Report finds Philadelphia Traffic Court routinely fixed tickets for pols
A report on Philadelphia Traffic court has concluded that judges routinely granted preferential treatment to the politically connected, and that a ticket for the wife of a State Supreme Court justice was dismissed on the same day the justice personally visited a court administrator.
The report found that "preferential treatment of connected violators was so commonplace that it was broadly accepted by court employees."
The report found that the practice largely ended after a September 2011 FBI raid on several judges and court officials, but that until then, it appeared from interviews with employees that every judge on the court participated.
The report, prepared for the Pennsylvania Supreme Court by consultant William G. Chadwick, concluded that the primary reason for practice is "the intensely political environment of Traffic Court, where most employees are hired based on political connections and where party allegiance often determines employees' career paths."
Traffic Court judges are elected with party support, and do not have to be attorneys to run for the office.
Lynn Marks, executive director of Pennsylvanians for Modern Courts said the report's portrait of Traffic Court operations is eye-opening.
"It's not a pretty picture," Marks said. "It shows how (the court) violates equal justice for all, and that's incredibly troubling. Actually, it's a disgrace."
The report identified U.S. Rep. Bob Brady, the chairman of Philadelphia's Democratic party as a frequent source of requests for special treatment. Brady denied the allegation.
"That's totally untrue," Brady said in a telephone interview. "I never requested special treatment, never talked to a judge or talked to anybody in traffic court."
Asked if someone might have been making requests on his behalf, Brady said, "If they were, I would absolutely fire them."
Brady said when constituents ask for help with a traffic ticket, he sometimes provides an attorney who's willing to work without a fee as a favor to the Democratic party.
The Philadelphia Inquirer reported on the Traffic Court review today.
The report found that in July 2010 a ticket issued to Lise Rapaport, the wife of State Supreme Court Justice Seamus McCaffery, for driving the wrong way on a one-way street was dimissed.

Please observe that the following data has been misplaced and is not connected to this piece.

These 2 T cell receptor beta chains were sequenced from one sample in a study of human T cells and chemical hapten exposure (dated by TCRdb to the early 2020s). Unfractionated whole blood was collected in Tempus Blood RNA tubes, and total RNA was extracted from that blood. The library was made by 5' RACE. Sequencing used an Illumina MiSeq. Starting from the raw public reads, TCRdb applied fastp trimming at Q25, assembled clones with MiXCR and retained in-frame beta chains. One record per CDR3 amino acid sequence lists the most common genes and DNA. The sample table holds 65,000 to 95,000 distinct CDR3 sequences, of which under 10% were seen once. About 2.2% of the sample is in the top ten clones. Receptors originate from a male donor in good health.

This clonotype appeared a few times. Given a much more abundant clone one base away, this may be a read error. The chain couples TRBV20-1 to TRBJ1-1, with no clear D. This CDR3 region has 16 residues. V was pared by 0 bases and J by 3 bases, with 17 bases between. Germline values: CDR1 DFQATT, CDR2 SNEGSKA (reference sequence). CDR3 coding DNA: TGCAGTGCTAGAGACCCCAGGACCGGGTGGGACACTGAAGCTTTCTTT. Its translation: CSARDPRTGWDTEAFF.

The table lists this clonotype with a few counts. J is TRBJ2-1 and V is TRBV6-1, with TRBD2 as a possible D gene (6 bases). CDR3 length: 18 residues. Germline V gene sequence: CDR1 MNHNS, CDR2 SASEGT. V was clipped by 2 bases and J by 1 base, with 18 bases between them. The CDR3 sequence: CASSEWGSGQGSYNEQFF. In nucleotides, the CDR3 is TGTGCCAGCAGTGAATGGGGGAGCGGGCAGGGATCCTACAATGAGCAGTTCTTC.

The report said that McCaffery drove his wife to Traffic Court on the day of her hearing, and that McCaffery met outstide the building with William Hird, a court administrator whom the report said acted "as a clearinghouse for many external consideration requests."
A call to McCaffery was not immediately returned. The report said that in an interview McCaffery said he'd met with Hird only to request that an out-of-town judge be put on his wife's case "because it would be a conflict for a Philadelphia Traffic Court judge" to hear his wife's case. McCaffery is from Philadelphia.
The report says McCaffery contacted Hird because "he knew Hird from political campaigns."
Marks said the account of McCaffery's conduct is troubling.
"If the report is true, it shows that a justice of the supreme court used his power and authority to affect a government function on behalf of a member of his immediate family," Marks said, "and that's plain wrong."
It could also land McCaffery in trouble if the state Judicial Conduct Board decides takes action on the issue. If the board decides there was misconduct, it can bring charges which would be heard by the Court of Judicial Discipline, which can impose sanctions on the justice.
The report said a number of fundamental changes should be considered, including requiring that Traffic Court judges be attorneys, or eliminating the position of Traffic Court judge and employing non-elected hearing officers to handle most traffic offenses.
You can read the entire report below.
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